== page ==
By Jomo Paul
[www.inewsguyana.com] – A conference organized by the European Union and the British High Commission on the abolition of the death penalty in Guyana and other Caribbean countries will begin today at the Arthur Chung Convention Center.
The issue of abolishing the death penalty has been a touchy subject over the years with some advocating for it, while others see it as the only justifiable means of justice – a life for a life.
While Guyana does not inflict the death penalty, and no person has been sentenced to death in recent times, there is still need for the law to be struck from the legislature, according to abolitionist advocates.
Governance Minister, Raphael Trotman at a the opening ceremony of the conference on Monday, November 23, said that the Government welcomes the conference and is aware of what a “though provoking” confabulation it would be.
Trotman gave no indication whether the Guyana government was willing to review the laws associated with the death penalty. He questioned whether Guyana as a country with the current political directorate is ready to take a forward decision with regards to the issue.
The Minister pointed out too that there is an “unwritten and unspoken moratorium” in the legal fraternity that says no person should be sentenced to death though the law makes explicit provision for capital punishment.
Secretary General of the International Commission Against the Death Penalty, Dr Asunta Cavaller stated that the conference is timely occasioned.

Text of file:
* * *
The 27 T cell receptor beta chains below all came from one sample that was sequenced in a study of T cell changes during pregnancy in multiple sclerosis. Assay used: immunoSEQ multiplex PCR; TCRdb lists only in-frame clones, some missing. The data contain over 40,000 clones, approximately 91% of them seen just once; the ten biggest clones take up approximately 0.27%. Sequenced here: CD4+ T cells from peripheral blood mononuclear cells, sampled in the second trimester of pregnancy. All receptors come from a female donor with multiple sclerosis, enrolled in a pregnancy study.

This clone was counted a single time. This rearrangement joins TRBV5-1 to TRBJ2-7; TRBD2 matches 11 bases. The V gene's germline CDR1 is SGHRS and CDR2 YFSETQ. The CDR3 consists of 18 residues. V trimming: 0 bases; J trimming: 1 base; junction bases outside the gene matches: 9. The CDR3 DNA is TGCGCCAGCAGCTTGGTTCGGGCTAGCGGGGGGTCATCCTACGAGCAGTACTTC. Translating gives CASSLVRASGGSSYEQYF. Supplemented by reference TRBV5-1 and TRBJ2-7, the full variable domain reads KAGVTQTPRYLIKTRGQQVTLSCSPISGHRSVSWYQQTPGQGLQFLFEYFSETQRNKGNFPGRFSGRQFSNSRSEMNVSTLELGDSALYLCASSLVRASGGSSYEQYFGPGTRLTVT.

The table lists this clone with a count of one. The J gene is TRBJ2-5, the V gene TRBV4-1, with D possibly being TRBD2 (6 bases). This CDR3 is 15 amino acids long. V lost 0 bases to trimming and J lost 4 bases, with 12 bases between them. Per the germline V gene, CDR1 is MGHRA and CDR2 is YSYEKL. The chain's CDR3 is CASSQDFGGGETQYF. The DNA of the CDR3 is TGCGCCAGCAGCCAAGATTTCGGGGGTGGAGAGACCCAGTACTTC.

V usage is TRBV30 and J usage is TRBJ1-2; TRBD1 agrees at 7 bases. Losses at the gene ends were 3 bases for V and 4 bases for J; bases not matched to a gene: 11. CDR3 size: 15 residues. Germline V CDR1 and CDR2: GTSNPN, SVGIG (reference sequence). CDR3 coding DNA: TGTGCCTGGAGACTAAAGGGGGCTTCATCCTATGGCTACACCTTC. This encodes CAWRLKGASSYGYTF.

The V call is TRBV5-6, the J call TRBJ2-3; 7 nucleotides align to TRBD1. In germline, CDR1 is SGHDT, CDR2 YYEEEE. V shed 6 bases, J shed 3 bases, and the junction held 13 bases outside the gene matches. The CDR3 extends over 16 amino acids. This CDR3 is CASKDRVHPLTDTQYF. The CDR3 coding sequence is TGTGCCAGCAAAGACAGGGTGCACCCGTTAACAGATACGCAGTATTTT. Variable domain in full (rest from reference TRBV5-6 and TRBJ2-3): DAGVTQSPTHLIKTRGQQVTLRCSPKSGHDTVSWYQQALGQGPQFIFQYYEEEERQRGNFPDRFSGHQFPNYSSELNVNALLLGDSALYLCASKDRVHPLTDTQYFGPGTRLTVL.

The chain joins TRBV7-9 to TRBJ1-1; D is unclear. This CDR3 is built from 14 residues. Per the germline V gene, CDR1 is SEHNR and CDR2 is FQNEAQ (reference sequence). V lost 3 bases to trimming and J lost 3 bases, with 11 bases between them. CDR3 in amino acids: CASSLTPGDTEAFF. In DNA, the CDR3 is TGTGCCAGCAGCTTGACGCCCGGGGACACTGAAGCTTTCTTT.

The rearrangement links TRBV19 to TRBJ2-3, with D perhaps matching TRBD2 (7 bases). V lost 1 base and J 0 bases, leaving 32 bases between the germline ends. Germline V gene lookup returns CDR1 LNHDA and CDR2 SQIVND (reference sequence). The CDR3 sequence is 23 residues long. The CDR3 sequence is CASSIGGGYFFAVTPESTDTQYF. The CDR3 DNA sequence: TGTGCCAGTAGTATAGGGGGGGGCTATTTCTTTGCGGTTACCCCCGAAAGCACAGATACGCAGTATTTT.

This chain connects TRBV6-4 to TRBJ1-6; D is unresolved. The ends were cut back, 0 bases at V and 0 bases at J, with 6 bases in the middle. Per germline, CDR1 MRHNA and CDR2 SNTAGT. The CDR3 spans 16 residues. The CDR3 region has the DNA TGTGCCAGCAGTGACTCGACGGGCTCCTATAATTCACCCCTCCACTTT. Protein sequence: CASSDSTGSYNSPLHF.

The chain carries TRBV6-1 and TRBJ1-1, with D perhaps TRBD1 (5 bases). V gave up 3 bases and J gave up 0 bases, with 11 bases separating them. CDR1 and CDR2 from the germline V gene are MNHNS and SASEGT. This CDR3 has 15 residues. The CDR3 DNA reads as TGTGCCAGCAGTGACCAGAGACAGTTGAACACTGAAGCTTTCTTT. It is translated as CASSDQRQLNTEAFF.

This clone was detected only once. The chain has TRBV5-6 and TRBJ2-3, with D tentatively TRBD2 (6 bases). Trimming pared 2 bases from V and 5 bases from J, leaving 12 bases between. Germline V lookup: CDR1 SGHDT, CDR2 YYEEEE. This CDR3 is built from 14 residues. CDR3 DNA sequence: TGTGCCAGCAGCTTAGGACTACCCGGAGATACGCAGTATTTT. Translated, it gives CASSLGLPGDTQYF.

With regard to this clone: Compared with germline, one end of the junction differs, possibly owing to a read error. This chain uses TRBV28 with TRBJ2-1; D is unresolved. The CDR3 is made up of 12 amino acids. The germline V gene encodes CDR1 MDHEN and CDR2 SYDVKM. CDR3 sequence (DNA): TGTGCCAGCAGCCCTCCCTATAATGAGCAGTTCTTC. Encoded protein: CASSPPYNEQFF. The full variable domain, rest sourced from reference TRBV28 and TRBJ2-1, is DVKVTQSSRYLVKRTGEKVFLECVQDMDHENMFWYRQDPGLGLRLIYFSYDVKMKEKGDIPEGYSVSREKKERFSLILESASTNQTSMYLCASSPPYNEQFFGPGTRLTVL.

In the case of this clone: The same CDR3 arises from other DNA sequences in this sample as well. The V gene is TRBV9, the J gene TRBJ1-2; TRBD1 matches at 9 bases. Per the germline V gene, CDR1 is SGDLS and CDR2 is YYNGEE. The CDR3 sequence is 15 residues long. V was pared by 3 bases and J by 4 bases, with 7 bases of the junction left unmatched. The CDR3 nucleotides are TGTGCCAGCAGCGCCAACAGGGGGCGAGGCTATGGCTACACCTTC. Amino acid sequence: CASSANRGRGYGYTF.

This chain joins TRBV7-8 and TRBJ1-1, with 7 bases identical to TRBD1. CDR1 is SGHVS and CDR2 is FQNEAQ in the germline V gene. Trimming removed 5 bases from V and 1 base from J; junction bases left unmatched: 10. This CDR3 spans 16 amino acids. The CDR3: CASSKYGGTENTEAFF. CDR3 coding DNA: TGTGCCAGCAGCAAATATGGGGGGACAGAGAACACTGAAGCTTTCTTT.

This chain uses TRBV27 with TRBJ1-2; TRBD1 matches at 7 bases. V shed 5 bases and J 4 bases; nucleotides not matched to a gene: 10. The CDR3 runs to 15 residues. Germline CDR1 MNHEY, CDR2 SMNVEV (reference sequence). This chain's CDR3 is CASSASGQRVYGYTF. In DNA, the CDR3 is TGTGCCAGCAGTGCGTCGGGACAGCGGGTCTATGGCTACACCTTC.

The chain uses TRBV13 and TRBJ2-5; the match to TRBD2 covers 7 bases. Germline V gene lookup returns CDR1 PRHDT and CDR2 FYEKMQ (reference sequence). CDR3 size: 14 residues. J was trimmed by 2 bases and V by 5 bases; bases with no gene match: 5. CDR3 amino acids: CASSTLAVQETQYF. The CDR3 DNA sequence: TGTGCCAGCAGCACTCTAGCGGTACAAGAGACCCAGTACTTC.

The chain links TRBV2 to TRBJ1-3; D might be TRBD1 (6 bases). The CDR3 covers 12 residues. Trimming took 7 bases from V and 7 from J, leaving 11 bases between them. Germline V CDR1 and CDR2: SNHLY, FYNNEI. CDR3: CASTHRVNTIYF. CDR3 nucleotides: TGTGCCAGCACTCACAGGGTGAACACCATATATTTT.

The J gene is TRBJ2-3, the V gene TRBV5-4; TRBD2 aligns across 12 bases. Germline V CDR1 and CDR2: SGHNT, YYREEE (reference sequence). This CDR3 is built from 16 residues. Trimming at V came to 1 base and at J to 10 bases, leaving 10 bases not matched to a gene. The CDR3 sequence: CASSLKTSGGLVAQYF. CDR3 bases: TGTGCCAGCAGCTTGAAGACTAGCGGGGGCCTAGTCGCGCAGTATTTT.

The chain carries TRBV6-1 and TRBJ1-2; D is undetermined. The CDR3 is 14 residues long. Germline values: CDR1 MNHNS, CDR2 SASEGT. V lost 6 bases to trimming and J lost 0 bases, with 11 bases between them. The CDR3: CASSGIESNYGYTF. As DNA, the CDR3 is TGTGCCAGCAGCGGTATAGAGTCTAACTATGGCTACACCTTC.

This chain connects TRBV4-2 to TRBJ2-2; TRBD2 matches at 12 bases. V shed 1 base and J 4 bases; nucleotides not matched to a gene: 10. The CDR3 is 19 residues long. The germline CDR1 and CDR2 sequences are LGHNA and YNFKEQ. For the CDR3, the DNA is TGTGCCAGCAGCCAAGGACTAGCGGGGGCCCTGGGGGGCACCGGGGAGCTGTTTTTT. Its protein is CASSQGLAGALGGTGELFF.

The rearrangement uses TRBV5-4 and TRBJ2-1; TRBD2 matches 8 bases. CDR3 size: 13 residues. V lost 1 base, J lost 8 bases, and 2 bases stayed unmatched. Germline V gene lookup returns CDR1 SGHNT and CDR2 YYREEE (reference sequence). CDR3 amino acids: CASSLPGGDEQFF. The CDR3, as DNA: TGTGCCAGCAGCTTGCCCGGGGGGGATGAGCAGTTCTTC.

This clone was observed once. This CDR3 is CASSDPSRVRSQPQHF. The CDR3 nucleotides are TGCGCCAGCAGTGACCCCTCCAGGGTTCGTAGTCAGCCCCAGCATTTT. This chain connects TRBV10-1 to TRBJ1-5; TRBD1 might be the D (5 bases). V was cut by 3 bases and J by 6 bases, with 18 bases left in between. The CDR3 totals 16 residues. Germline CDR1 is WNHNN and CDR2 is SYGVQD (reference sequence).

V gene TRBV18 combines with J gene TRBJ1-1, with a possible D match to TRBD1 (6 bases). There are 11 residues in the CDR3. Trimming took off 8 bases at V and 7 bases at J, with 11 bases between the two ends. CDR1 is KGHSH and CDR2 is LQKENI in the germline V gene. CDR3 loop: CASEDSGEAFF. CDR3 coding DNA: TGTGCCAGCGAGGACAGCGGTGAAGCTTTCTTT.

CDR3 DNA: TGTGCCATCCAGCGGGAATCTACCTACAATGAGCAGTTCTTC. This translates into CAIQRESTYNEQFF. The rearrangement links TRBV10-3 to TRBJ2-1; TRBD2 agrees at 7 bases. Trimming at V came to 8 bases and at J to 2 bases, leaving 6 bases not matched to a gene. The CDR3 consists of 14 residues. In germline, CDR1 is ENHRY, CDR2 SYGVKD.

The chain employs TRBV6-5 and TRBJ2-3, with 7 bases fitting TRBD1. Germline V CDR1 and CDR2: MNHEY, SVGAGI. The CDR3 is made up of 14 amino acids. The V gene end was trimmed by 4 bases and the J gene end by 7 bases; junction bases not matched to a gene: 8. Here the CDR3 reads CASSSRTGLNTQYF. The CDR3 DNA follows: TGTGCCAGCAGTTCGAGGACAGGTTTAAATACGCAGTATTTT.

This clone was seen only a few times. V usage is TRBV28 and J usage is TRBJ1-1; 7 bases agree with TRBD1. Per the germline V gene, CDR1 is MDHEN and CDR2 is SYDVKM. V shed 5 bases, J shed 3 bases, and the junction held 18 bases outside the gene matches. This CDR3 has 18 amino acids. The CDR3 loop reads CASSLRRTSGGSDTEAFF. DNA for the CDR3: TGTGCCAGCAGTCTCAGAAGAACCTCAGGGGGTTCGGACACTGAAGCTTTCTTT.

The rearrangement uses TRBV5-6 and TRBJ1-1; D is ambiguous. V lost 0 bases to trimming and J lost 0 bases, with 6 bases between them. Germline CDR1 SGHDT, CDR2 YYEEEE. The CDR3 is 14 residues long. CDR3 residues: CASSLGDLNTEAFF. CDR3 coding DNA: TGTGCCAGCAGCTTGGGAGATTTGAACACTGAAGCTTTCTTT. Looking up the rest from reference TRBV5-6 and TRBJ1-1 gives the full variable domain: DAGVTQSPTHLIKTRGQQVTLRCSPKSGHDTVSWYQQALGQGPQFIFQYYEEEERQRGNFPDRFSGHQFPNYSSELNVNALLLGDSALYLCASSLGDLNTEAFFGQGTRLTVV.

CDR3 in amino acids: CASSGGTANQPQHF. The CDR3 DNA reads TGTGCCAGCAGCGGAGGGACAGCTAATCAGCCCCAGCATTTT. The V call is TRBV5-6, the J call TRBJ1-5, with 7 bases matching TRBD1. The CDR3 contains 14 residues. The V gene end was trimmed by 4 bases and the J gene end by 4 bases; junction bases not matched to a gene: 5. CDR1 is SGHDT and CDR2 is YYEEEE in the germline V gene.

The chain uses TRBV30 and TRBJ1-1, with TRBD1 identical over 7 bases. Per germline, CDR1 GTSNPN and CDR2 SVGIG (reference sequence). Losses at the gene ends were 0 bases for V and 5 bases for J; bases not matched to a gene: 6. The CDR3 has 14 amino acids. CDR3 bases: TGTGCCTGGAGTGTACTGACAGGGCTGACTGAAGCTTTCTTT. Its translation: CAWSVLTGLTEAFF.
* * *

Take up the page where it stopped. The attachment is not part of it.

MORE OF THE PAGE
She stated that, “Abolition of the dealt penalty requires political leadership” and should not be subjected to whimsical public opinion.
Dr Cavaller made it clear that the death penalty is not the answer since the state runs the risk of executing someone who is innocent.
“The risk of executing the innocent can never fully be mitigated,” said the Secretary General.
She said that in her experience capital punishment “targets marginalized and ethnic minorities.”
With regards to crime, she made it clear that “the Death penalty has not proven to be a deterrent – in the Caribbean, many countries who retain the death penalty have the highest rate of crimes.”
“Abolition of the death penalty requires political leadership, the leaders have to be convinced of the need for the abolition of the death penalty,” she stressed.
Meanwhile, UK Parliamentary representative, Lord Navnit Dholakai noted that “there is no evidence anywhere in the world, which proves that by establishing the death penalty you have reduced crime.”
“If we can open death penalty discussions, if we can put forward the quality of arguments for them to consider taking back the death penalty then I think we have achieved something,” he added.